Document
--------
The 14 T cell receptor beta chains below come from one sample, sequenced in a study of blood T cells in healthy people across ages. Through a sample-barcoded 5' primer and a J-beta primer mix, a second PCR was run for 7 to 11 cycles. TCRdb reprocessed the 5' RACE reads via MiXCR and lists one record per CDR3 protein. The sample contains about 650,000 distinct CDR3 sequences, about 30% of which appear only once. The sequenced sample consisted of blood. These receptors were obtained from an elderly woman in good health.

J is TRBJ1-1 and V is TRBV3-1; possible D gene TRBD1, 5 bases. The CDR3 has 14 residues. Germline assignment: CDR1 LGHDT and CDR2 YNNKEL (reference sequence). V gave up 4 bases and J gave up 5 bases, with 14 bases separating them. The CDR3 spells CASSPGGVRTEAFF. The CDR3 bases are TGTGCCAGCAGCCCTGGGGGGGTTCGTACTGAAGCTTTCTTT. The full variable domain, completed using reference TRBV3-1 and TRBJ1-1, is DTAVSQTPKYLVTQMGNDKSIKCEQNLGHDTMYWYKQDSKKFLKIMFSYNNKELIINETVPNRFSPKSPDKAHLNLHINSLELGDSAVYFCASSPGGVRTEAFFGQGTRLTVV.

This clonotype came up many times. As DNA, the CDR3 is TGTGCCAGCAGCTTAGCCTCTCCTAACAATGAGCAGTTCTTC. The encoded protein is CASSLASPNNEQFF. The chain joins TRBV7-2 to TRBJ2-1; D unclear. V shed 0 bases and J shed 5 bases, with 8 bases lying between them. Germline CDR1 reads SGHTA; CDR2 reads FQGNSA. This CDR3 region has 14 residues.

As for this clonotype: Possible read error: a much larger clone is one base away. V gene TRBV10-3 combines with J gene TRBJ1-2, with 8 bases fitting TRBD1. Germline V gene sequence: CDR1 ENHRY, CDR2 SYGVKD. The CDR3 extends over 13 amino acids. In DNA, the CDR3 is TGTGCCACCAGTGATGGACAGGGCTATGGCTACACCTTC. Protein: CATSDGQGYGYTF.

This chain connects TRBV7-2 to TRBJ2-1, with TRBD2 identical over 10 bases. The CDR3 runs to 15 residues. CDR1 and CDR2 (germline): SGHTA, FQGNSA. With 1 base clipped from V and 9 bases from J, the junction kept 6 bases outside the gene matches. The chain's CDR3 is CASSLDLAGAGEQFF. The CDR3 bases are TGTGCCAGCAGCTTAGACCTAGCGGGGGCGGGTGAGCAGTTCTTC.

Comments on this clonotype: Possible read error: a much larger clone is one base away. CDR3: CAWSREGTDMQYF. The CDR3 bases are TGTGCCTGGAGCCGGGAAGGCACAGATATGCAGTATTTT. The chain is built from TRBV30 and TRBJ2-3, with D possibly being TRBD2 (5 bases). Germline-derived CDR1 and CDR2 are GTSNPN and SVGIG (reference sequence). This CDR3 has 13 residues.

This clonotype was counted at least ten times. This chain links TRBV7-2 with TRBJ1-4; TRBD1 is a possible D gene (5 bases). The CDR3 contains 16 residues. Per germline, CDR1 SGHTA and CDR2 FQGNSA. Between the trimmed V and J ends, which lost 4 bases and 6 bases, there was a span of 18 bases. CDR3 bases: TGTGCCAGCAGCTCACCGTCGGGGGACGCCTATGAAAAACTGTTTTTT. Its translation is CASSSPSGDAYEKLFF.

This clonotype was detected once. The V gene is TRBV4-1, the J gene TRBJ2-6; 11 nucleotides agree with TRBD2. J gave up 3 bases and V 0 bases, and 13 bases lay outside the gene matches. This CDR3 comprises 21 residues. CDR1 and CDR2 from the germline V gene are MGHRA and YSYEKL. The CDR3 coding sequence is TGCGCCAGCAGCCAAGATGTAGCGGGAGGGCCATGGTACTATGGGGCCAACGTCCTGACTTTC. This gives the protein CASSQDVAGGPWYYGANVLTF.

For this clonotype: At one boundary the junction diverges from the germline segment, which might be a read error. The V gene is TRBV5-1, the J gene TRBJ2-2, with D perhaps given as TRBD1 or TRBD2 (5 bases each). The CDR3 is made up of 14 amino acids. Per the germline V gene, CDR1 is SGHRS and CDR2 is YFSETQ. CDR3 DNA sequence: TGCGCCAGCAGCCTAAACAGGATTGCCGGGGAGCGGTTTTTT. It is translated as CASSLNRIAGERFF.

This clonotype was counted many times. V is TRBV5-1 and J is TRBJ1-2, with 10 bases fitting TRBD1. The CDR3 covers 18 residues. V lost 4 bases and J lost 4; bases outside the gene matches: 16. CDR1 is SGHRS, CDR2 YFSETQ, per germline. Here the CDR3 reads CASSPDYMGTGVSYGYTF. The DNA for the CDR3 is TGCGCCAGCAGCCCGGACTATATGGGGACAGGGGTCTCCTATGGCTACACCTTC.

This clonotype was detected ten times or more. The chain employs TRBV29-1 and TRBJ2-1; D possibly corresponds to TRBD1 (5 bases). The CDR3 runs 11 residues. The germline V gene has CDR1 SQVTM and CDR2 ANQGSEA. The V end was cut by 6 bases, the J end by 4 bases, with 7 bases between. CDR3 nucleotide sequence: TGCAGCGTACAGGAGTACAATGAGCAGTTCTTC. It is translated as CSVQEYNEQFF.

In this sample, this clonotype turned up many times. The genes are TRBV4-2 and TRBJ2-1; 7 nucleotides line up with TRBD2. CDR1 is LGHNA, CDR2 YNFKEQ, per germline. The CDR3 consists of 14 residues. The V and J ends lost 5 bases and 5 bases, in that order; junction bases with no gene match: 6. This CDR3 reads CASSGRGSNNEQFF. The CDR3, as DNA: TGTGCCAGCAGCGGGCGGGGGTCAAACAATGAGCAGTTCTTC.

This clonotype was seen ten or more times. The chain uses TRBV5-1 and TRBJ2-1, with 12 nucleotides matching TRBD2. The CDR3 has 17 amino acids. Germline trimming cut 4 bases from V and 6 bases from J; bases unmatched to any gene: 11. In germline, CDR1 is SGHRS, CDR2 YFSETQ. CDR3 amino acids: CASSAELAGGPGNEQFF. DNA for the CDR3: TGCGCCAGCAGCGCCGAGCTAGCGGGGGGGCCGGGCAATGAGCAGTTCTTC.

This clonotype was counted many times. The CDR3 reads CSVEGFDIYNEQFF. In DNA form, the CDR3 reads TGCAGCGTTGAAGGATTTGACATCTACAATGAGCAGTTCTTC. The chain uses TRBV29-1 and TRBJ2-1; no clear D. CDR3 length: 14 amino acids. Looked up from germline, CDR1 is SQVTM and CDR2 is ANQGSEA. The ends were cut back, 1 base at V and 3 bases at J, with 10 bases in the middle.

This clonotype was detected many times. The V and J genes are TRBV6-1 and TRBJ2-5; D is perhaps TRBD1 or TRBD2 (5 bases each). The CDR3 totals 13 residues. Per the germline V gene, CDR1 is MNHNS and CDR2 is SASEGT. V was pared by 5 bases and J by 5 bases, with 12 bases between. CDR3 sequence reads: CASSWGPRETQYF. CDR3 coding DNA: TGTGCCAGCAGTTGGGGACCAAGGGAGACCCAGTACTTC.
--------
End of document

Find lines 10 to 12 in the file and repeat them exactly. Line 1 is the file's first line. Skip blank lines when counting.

This clonotype was counted many times. V is TRBV5-1 and J is TRBJ1-2, with 10 bases fitting TRBD1. The CDR3 covers 18 residues. V lost 4 bases and J lost 4; bases outside the gene matches: 16. CDR1 is SGHRS, CDR2 YFSETQ, per germline. Here the CDR3 reads CASSPDYMGTGVSYGYTF. The DNA for the CDR3 is TGCGCCAGCAGCCCGGACTATATGGGGACAGGGGTCTCCTATGGCTACACCTTC.

This clonotype was detected ten times or more. The chain employs TRBV29-1 and TRBJ2-1; D possibly corresponds to TRBD1 (5 bases). The CDR3 runs 11 residues. The germline V gene has CDR1 SQVTM and CDR2 ANQGSEA. The V end was cut by 6 bases, the J end by 4 bases, with 7 bases between. CDR3 nucleotide sequence: TGCAGCGTACAGGAGTACAATGAGCAGTTCTTC. It is translated as CSVQEYNEQFF.

In this sample, this clonotype turned up many times. The genes are TRBV4-2 and TRBJ2-1; 7 nucleotides line up with TRBD2. CDR1 is LGHNA, CDR2 YNFKEQ, per germline. The CDR3 consists of 14 residues. The V and J ends lost 5 bases and 5 bases, in that order; junction bases with no gene match: 6. This CDR3 reads CASSGRGSNNEQFF. The CDR3, as DNA: TGTGCCAGCAGCGGGCGGGGGTCAAACAATGAGCAGTTCTTC.